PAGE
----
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PLoS One. 2009 Nov 20;4(11):e7927. doi: 10.1371/journal.pone.0007927.

Genome-wide scan for signatures of human population differentiation and their relationship with natural selection, functional pathways and diseases.

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  • 1Gruppo Interdipartimentale di Bioinformatica e Biologia Computazionale, Università di Napoli Federico II-Università di Salerno, Naples, Italy. roamato@na.infn.it

Abstract

Genetic differences both between individuals and populations are studied for their evolutionary relevance and for their potential medical applications. Most of the genetic differentiation among populations are caused by random drift that should affect all loci across the genome in a similar manner. When a locus shows extraordinary high or low levels of population differentiation, this may be interpreted as evidence for natural selection. The most used measure of population differentiation was devised by Wright and is known as fixation index, or F(ST). We performed a genome-wide estimation of F(ST) on about 4 millions of SNPs from HapMap project data. We demonstrated a heterogeneous distribution of F(ST) values between autosomes and heterochromosomes. When we compared the F(ST) values obtained in this study with another evolutionary measure obtained by comparative interspecific approach, we found that genes under positive selection appeared to show low levels of population differentiation. We applied a gene set approach, widely used for microarray data analysis, to detect functional pathways under selection. We found that one pathway related to antigen processing and presentation showed low levels of F(ST), while several pathways related to cell signalling, growth and morphogenesis showed high F(ST) values. Finally, we detected a signature of selection within genes associated with human complex diseases. These results can help to identify which process occurred during human evolution and adaptation to different environments. They also support the hypothesis that common diseases could have a genetic background shaped by human evolution.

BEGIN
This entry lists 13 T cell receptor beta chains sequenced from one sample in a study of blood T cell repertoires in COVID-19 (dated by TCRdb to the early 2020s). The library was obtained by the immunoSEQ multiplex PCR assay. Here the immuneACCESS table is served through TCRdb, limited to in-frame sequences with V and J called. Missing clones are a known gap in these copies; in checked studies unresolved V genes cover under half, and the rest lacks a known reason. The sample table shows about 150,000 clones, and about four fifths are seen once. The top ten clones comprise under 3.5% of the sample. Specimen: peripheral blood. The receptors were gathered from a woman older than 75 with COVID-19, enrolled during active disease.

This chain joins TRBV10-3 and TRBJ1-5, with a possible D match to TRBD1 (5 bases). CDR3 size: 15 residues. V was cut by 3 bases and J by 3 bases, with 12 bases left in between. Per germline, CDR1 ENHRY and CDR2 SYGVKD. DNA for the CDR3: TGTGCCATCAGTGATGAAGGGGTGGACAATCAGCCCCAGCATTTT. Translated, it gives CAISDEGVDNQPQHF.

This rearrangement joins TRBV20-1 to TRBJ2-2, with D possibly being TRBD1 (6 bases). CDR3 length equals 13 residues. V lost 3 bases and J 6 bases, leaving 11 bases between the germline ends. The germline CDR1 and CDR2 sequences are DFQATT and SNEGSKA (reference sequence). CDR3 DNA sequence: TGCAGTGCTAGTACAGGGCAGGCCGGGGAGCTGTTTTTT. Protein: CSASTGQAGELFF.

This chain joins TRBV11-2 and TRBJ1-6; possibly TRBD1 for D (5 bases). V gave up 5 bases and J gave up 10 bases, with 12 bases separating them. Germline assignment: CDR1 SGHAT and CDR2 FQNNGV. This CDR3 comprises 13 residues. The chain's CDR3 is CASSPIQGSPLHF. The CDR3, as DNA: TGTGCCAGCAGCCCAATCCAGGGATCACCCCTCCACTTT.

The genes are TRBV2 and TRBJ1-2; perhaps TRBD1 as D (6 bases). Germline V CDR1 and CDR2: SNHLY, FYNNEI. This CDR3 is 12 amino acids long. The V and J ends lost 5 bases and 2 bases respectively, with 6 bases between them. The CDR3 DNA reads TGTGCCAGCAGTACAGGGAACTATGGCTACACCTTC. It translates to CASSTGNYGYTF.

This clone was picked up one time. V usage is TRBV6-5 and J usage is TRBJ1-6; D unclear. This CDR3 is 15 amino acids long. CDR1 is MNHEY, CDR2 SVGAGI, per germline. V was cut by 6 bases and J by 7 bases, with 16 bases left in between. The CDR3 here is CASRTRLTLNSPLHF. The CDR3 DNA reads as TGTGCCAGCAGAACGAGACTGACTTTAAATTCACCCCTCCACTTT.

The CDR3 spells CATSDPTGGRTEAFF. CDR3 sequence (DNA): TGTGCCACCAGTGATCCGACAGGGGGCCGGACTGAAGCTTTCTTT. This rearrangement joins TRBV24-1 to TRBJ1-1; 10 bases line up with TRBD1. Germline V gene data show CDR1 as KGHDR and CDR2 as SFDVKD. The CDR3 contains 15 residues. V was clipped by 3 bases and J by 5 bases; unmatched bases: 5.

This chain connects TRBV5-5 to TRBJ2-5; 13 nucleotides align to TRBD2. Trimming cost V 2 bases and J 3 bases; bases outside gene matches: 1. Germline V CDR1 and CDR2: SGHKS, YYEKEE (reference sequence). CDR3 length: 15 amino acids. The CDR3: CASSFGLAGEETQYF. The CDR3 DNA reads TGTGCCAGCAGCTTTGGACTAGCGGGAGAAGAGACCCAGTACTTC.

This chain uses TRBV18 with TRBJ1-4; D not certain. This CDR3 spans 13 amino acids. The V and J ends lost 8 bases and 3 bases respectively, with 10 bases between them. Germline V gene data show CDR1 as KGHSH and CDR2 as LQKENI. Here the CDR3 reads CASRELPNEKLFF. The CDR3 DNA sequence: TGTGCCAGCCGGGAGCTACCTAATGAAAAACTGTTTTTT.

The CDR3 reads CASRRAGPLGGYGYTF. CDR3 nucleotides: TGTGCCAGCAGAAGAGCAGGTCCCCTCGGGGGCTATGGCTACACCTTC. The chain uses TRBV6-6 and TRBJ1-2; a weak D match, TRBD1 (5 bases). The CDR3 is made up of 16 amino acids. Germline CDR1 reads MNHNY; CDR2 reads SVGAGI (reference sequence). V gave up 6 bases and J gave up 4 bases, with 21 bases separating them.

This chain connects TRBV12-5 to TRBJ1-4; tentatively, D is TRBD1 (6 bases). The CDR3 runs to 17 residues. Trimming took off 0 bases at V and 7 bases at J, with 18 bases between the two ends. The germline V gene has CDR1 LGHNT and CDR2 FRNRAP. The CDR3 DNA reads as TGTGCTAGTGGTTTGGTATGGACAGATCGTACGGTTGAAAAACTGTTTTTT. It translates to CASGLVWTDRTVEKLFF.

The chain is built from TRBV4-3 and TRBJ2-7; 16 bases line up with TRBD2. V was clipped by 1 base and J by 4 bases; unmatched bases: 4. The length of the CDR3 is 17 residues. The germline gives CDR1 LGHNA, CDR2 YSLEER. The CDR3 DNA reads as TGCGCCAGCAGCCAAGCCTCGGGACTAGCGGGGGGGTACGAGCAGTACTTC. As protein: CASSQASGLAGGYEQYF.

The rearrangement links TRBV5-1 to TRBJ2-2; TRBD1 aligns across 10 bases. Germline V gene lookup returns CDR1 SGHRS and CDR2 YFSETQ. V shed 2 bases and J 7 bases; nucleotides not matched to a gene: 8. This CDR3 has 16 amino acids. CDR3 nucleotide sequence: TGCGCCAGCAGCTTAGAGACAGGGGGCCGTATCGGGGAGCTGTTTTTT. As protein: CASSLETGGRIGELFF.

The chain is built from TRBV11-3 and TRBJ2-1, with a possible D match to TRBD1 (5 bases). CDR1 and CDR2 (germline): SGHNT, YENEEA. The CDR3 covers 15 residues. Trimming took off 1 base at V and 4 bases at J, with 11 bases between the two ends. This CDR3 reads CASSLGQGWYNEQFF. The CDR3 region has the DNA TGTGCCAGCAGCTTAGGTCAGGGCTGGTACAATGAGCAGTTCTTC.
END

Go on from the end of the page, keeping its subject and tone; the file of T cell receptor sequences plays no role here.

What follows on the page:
PMID:
19936260
[PubMed - indexed for MEDLINE]
PMCID:
PMC2775949
Free PMC Article
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